Nuakhai is the most widely celebrated festival in the western parts of Odisha. Currently known as a perennially drought prone region, this region, except in some of the irrigated pockets, was recognised as an agriculturally prosperous region in the country, as recorded by documents prepared by the British regime. Like most parts of the central highlands, this region has been rich in its paddy cultivation culture. People here have nurtured a wide diversity of paddy varieties. Traditionally thus, Nuakhai is the most important festival for this region dominated by agrarian communities.
Nuakhai literally means ‘eating newly harvested rice. ’Traditionally, the harvest is first offered to the mother deity (Earth) as a mark of gratitude to her for giving us the food. For most of the indigenous communities, the local deity represents Mother Nature and to thank her for the harvest is important for them. People pray her to keep the farm lands fertile and production bountiful forever.
Celebrating mother earth
The festival, as has been told to me by village elders, is meant to celebrate the soil, its science that produces food for us and the ecology that keeps the soil healthy. It is also a festival to respect the farmer. A farmer is not necessarily the one who owns the land, but all those who are involved in the entire farming cycle starting from preparing the land for cultivation to harvesting the crop. That’s the reason even the landless labourers celebrate Nuakhai with great enthusiasm and fervour.
The festival teaches the importance of respecting family and village elders and promotes unity in community. That’s the reason many in the current generation recognise Nuakhai as “Nuakhai Bhetghat.”
Bhetghat literally means ‘get together’ and one can see a new culture of get together emerging in all places where people from western Odisha have migrated out for work, basically the settlers. However, many who can manage leaves from their work place to return back to their ancestral homes or villages prefer to join the celebration with their larger families.
A festival for all
For the migrant labourers, who have travelled to other states to work as wage earners, coming back home during Nuakhai is a must. Many often they spend a large chunk of their earning to come back and spend in the festivities. I have interacted with many such people, even the ones who have not migrated out but are poor, to find out that they have borrowed loan from money lenders to celebrate Nuakhai. No other festival drains out the family finances of these people as much as Nuakhai does. The celebration has to happen and the tradition has to be nurtured.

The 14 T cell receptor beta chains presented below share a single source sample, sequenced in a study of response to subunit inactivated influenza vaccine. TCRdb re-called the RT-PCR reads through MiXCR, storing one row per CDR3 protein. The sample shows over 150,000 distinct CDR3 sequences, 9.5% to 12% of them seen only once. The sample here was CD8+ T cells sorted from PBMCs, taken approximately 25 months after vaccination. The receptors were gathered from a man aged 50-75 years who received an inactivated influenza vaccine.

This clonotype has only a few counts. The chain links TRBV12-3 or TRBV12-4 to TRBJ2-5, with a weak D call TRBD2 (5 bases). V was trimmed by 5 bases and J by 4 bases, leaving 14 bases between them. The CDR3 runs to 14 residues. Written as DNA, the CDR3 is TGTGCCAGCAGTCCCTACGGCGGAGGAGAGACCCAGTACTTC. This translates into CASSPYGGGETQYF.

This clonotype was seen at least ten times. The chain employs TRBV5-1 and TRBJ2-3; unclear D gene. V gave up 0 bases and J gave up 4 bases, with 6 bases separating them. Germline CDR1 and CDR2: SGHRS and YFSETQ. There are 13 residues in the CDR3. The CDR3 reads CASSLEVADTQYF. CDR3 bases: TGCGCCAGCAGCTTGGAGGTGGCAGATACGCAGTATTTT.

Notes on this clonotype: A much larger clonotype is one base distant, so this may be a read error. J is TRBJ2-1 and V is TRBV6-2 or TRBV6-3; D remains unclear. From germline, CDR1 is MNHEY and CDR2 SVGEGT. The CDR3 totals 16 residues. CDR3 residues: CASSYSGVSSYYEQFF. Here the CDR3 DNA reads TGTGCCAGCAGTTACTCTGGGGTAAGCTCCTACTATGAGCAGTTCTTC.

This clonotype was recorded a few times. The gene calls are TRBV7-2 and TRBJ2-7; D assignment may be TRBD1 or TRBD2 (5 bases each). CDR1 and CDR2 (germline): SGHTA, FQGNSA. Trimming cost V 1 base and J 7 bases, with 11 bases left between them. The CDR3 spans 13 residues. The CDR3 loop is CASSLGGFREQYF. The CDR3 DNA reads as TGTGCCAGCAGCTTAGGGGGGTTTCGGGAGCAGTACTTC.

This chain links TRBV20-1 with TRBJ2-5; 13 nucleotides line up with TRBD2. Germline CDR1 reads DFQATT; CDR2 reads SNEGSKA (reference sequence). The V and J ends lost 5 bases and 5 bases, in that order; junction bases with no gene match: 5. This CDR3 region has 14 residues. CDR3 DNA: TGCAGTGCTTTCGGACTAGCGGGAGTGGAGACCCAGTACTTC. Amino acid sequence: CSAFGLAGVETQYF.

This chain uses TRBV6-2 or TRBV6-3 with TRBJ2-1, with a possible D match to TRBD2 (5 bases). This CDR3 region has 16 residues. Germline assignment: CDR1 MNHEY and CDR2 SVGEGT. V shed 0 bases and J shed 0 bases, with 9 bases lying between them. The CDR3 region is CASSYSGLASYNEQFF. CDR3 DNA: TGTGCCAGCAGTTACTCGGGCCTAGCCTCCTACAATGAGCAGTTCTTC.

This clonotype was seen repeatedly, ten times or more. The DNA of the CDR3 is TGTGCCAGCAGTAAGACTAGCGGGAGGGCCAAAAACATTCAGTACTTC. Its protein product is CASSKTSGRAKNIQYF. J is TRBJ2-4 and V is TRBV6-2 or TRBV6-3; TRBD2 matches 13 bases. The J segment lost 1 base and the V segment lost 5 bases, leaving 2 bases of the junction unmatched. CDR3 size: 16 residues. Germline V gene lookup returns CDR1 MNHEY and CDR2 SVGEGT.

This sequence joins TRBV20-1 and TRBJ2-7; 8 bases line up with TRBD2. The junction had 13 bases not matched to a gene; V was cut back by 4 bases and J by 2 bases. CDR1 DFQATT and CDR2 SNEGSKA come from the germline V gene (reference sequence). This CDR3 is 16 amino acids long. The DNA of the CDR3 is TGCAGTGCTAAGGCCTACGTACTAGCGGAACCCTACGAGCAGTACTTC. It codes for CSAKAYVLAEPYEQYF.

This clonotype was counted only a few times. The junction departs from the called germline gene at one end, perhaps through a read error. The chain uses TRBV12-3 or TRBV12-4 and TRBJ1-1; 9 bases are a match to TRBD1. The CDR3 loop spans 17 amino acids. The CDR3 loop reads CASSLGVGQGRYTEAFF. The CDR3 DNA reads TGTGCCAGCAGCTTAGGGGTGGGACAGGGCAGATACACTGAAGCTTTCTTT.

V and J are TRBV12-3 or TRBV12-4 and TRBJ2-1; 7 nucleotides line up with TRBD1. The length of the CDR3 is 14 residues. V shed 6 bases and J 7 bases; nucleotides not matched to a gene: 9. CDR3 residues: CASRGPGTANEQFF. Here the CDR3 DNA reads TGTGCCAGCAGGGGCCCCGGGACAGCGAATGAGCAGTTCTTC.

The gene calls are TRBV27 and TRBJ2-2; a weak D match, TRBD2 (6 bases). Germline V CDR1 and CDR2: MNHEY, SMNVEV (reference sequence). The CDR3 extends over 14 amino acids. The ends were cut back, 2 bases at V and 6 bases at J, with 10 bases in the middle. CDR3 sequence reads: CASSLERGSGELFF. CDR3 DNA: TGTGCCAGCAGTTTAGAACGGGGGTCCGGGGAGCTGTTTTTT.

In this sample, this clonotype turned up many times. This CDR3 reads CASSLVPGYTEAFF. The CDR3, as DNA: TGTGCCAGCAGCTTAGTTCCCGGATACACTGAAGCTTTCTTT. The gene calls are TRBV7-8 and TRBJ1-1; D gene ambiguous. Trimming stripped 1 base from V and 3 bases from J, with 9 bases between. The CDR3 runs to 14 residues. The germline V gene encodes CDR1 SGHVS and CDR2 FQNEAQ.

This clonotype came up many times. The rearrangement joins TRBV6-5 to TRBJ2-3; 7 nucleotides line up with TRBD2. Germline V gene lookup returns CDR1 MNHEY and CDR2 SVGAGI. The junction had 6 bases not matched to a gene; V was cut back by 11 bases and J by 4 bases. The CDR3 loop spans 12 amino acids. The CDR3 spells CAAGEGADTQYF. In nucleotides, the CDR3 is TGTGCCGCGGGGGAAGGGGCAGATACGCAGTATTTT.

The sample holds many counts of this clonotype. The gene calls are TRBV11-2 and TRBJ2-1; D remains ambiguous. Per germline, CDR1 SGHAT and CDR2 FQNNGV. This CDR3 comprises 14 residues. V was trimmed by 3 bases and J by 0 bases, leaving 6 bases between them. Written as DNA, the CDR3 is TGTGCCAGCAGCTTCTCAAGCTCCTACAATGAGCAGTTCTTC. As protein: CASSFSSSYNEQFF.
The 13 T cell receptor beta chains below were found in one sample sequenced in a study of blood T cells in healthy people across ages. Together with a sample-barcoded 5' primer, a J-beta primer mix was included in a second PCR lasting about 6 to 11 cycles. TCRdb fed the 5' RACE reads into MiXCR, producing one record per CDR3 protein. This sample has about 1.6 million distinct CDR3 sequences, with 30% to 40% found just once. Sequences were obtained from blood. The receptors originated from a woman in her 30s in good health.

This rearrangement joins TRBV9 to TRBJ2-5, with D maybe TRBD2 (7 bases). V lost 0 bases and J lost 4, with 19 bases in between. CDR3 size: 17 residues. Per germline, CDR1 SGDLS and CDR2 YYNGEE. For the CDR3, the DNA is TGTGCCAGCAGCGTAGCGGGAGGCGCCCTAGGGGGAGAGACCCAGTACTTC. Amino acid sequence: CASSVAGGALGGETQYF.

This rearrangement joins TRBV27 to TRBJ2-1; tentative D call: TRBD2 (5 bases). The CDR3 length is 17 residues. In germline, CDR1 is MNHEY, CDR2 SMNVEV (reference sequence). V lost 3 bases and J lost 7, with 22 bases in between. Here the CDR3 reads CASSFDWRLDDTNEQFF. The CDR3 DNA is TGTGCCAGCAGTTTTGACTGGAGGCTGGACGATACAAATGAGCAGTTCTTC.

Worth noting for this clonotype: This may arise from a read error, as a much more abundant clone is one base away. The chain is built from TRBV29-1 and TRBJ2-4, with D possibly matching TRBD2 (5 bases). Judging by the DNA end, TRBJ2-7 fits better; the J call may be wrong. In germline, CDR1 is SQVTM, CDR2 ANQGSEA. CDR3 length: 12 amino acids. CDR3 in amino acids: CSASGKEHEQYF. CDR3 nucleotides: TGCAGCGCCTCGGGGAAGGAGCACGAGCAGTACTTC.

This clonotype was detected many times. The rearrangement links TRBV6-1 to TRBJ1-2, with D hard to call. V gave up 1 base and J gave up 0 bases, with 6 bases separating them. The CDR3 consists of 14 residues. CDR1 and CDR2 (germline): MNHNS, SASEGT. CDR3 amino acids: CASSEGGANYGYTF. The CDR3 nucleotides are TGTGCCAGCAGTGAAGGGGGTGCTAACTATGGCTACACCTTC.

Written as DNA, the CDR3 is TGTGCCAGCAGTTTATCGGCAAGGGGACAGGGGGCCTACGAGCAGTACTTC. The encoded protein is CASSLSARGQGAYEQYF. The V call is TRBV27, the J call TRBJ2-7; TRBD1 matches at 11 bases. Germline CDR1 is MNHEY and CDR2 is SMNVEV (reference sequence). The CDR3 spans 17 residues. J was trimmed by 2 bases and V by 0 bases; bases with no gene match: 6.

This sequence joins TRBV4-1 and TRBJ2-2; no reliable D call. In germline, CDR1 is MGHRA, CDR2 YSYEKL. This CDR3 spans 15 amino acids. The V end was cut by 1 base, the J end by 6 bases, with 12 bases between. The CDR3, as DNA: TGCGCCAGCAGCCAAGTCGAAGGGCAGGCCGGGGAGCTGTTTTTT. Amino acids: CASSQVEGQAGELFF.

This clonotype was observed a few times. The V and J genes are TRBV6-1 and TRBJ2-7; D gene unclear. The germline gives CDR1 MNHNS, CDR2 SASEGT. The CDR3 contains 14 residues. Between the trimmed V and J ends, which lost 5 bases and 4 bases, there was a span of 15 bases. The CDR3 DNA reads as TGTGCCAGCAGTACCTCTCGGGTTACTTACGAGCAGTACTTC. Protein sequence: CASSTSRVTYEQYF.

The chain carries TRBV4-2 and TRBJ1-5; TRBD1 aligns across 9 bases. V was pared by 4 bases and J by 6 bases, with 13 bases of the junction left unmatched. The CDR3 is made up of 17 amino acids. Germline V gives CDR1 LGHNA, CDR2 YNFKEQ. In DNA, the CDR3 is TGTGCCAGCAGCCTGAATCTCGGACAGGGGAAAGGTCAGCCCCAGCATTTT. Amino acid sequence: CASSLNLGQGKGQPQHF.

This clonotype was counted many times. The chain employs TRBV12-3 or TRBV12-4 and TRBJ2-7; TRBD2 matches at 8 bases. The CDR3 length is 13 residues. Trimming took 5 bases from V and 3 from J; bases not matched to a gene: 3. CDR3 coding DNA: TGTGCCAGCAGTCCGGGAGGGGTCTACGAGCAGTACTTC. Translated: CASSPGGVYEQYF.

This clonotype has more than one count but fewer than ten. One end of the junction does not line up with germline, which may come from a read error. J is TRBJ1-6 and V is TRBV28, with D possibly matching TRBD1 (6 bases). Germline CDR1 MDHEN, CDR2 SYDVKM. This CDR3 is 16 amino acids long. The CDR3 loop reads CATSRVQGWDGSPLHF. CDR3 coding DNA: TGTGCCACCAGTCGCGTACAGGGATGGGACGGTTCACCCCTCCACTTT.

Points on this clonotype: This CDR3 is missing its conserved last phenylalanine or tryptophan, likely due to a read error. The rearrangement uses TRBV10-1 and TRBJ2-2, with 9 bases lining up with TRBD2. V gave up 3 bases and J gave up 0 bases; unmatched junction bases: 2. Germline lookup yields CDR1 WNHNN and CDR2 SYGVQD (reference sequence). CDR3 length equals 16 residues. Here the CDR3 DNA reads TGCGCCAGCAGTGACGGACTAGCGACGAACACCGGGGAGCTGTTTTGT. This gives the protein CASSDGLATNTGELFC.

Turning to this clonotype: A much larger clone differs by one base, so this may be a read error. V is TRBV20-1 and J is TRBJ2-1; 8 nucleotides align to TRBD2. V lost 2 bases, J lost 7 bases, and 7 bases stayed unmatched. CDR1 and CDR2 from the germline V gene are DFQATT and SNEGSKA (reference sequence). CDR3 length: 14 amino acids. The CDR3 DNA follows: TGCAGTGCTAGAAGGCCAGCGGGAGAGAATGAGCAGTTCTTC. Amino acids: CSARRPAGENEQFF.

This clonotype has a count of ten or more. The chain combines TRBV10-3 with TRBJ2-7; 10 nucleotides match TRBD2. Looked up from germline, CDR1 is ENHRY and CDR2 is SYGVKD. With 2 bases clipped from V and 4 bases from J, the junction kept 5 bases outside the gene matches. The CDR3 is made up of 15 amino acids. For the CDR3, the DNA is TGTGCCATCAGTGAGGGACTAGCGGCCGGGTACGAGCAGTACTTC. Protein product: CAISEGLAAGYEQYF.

This year Nuakhai has certainly not been organised in the way it is traditionally done. While the worships in the temples have been done to continue with the rituals, restrictions due to COVID-19 have made it difficult for people to celebrate it with the vigour and colours they always do. For many migrant labourers, who have been forced to return to their homes much ahead of the time due to COVID-19, are without much money left with them. The celebration has been much more difficult for them. However, the spirit remains undeterred. People are celebrating but with caution.
Need to adapt to climate change
A pandemic this year is not the only woe that the people are facing. Climate change induced droughts, extreme precipitation events and increasing water scarcity have been some of the larger challenges the farmers of this region have been worried about for the last more than two decades.
While many of us celebrate Nuakhai rather symbolically, for the farmers and forest dwellers, it is of the utmost importance. They relate their lives and livelihoods with this festival. Unless we help them build their capacity to adapt to climate change, we may not be able to boast about this great culture in times to come. Let’s wake up fast! Nuakhai Juhar!!
The writer is Convenor, Water Initiatives. A known expert on water, sanitation and climate change in India with about three decades of experience.